Dutch MEP Agnes Jongerius recently tweeted that the Netherlands has the most flexible labour market in Europe.
Jongerius, MEP for the Labour Party (PvdA) speaks of a ‘flexible labour market’, but what is the exact definition? On March 2017 the University of Amsterdam published a report in which ‘flexible labour market’ is given an understandable definition: ‘’Flexible work includes all types of (paid) work that are not carried out in a permanent employment with a fixed working hours’’.
The Netherlands vs Europe
Even though the earlier named report gives a clear definition, there is still a difference between the Netherlands and other European countries. On 25 April 2019 the Central Bureau for the Statics (CBS), published their research about the flexible labour market in the Netherlands and Europe. This shows that the definition of a flexible labour market in the Netherlands may differ with the definition in other European countries: ‘’The difference is that the EU only looks at the contract. In the Netherlands both the contract and the contract hours are important.’’ This is why the EU-number in the Netherlands is lower than the CBS-number in the figures below. In the Eurostat figures for 2015 the Netherlands is ranked sixth.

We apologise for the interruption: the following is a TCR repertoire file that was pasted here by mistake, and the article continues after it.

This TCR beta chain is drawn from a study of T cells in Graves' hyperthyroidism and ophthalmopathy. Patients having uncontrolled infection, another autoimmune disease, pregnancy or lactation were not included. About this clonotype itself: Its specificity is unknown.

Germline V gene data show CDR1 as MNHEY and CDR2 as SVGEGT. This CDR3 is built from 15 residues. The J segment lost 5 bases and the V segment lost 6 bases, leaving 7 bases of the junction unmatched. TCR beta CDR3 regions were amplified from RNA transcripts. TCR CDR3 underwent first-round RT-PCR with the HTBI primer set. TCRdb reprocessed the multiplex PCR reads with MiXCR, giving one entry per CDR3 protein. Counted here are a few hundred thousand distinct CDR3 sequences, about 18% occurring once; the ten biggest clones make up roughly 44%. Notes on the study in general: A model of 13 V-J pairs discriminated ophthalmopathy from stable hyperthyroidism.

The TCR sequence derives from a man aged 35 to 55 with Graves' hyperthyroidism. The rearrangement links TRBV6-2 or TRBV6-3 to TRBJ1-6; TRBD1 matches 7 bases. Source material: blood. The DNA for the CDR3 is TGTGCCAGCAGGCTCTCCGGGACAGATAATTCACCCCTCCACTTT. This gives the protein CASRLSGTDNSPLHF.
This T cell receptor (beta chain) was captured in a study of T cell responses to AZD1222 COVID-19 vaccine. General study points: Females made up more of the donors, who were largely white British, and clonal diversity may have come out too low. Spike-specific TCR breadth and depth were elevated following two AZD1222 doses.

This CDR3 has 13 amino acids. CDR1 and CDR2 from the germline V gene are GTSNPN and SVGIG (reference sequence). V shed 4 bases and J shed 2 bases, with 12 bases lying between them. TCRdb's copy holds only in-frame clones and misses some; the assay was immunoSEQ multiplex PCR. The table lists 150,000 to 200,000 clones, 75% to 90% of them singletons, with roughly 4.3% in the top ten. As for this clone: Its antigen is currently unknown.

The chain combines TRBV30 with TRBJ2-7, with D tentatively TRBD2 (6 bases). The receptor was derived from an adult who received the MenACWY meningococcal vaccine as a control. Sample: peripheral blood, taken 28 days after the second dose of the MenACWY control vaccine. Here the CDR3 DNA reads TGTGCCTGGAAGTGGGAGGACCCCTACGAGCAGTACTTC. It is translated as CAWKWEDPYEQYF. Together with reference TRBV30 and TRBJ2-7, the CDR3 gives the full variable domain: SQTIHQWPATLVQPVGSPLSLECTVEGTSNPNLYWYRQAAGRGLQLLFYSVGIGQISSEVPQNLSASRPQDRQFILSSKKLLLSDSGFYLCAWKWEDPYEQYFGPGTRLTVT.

Flex workers in the EU. Source: CBS, 2017
By using the Dutch definition, the CBS comes to the conclusion that in 2017 the Netherlands were the fourth country to have the most flexible labour market. Only Poland, Spain and Greece were ranked higher.
Despite being in fourth place, the Netherlands is the fastest growing country on the flexible labour market. The figure below shows that the Netherlands were between 2007 and 2017 the fastest growing country and that Poland and Spain even sank on the flexible labour market.
Growth in amount of flex workers in the EU. Source: CBS, 2017
Most flexible or not?
Following the research from the CBS, The Netherlands does not have the most flexible labour market in Europe, but the country is the fastest grower. The European countries with a bigger flexible labour market are even dropping on the flexible labour market index, whereby the Netherlands is likely to have the most flexible labour market in the future, provided that such growth persists.
Based on the most recent figures from the CBS, however, the claim by Agnes Jongerius: “The Netherlands has the most flexible labour market in Europe” is false.
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RESEARCH | ARTICLE © Linda Haars, Utrecht University of Applied Sciences, NL